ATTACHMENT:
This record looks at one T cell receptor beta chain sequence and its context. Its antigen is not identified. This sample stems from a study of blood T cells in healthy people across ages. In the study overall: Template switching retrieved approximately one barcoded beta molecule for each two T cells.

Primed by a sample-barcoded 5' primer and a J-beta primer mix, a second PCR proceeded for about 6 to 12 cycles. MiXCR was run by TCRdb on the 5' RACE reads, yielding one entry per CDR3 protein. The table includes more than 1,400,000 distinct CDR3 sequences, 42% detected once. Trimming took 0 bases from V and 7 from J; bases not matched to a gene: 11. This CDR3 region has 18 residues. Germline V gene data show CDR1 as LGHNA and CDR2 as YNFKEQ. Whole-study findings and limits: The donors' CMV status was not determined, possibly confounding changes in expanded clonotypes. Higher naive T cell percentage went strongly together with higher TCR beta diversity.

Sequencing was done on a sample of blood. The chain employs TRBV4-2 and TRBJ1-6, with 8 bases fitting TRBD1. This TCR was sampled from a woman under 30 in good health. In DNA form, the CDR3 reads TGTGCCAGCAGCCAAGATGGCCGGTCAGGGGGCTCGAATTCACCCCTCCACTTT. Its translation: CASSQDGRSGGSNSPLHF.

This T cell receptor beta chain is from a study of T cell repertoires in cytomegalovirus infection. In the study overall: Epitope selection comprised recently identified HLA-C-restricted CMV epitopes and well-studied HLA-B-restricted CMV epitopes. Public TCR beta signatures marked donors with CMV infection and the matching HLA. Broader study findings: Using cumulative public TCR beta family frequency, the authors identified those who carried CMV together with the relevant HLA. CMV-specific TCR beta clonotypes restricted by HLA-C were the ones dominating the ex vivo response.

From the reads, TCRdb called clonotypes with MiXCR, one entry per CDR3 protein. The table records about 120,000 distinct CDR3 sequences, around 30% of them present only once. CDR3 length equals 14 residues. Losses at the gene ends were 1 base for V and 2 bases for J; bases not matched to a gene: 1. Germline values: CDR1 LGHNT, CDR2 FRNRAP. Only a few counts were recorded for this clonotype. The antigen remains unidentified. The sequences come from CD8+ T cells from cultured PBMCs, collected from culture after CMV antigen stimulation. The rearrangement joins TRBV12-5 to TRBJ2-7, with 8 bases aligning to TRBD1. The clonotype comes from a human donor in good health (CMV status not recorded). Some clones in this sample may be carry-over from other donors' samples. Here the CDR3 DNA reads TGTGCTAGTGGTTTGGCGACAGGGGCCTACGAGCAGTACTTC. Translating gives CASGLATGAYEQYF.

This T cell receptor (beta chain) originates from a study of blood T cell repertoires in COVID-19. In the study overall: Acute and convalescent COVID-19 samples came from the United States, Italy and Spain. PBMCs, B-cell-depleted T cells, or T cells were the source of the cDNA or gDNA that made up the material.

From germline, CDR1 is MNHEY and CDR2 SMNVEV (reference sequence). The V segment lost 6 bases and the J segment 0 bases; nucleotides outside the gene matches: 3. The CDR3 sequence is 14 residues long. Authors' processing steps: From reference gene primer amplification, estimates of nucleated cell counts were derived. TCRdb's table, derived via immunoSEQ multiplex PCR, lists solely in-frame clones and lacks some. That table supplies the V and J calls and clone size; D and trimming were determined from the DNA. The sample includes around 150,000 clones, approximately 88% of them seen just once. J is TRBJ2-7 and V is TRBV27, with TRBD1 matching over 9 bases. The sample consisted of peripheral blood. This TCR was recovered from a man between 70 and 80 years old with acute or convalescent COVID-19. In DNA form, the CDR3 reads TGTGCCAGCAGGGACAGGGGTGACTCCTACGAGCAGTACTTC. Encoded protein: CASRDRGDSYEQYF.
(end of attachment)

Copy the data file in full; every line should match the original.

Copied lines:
This record looks at one T cell receptor beta chain sequence and its context. Its antigen is not identified. This sample stems from a study of blood T cells in healthy people across ages. In the study overall: Template switching retrieved approximately one barcoded beta molecule for each two T cells.

Primed by a sample-barcoded 5' primer and a J-beta primer mix, a second PCR proceeded for about 6 to 12 cycles. MiXCR was run by TCRdb on the 5' RACE reads, yielding one entry per CDR3 protein. The table includes more than 1,400,000 distinct CDR3 sequences, 42% detected once. Trimming took 0 bases from V and 7 from J; bases not matched to a gene: 11. This CDR3 region has 18 residues. Germline V gene data show CDR1 as LGHNA and CDR2 as YNFKEQ. Whole-study findings and limits: The donors' CMV status was not determined, possibly confounding changes in expanded clonotypes. Higher naive T cell percentage went strongly together with higher TCR beta diversity.

Sequencing was done on a sample of blood. The chain employs TRBV4-2 and TRBJ1-6, with 8 bases fitting TRBD1. This TCR was sampled from a woman under 30 in good health. In DNA form, the CDR3 reads TGTGCCAGCAGCCAAGATGGCCGGTCAGGGGGCTCGAATTCACCCCTCCACTTT. Its translation: CASSQDGRSGGSNSPLHF.

This T cell receptor beta chain is from a study of T cell repertoires in cytomegalovirus infection. In the study overall: Epitope selection comprised recently identified HLA-C-restricted CMV epitopes and well-studied HLA-B-restricted CMV epitopes. Public TCR beta signatures marked donors with CMV infection and the matching HLA. Broader study findings: Using cumulative public TCR beta family frequency, the authors identified those who carried CMV together with the relevant HLA. CMV-specific TCR beta clonotypes restricted by HLA-C were the ones dominating the ex vivo response.

From the reads, TCRdb called clonotypes with MiXCR, one entry per CDR3 protein. The table records about 120,000 distinct CDR3 sequences, around 30% of them present only once. CDR3 length equals 14 residues. Losses at the gene ends were 1 base for V and 2 bases for J; bases not matched to a gene: 1. Germline values: CDR1 LGHNT, CDR2 FRNRAP. Only a few counts were recorded for this clonotype. The antigen remains unidentified. The sequences come from CD8+ T cells from cultured PBMCs, collected from culture after CMV antigen stimulation. The rearrangement joins TRBV12-5 to TRBJ2-7, with 8 bases aligning to TRBD1. The clonotype comes from a human donor in good health (CMV status not recorded). Some clones in this sample may be carry-over from other donors' samples. Here the CDR3 DNA reads TGTGCTAGTGGTTTGGCGACAGGGGCCTACGAGCAGTACTTC. Translating gives CASGLATGAYEQYF.

This T cell receptor (beta chain) originates from a study of blood T cell repertoires in COVID-19. In the study overall: Acute and convalescent COVID-19 samples came from the United States, Italy and Spain. PBMCs, B-cell-depleted T cells, or T cells were the source of the cDNA or gDNA that made up the material.

From germline, CDR1 is MNHEY and CDR2 SMNVEV (reference sequence). The V segment lost 6 bases and the J segment 0 bases; nucleotides outside the gene matches: 3. The CDR3 sequence is 14 residues long. Authors' processing steps: From reference gene primer amplification, estimates of nucleated cell counts were derived. TCRdb's table, derived via immunoSEQ multiplex PCR, lists solely in-frame clones and lacks some. That table supplies the V and J calls and clone size; D and trimming were determined from the DNA. The sample includes around 150,000 clones, approximately 88% of them seen just once. J is TRBJ2-7 and V is TRBV27, with TRBD1 matching over 9 bases. The sample consisted of peripheral blood. This TCR was recovered from a man between 70 and 80 years old with acute or convalescent COVID-19. In DNA form, the CDR3 reads TGTGCCAGCAGGGACAGGGGTGACTCCTACGAGCAGTACTTC. Encoded protein: CASRDRGDSYEQYF.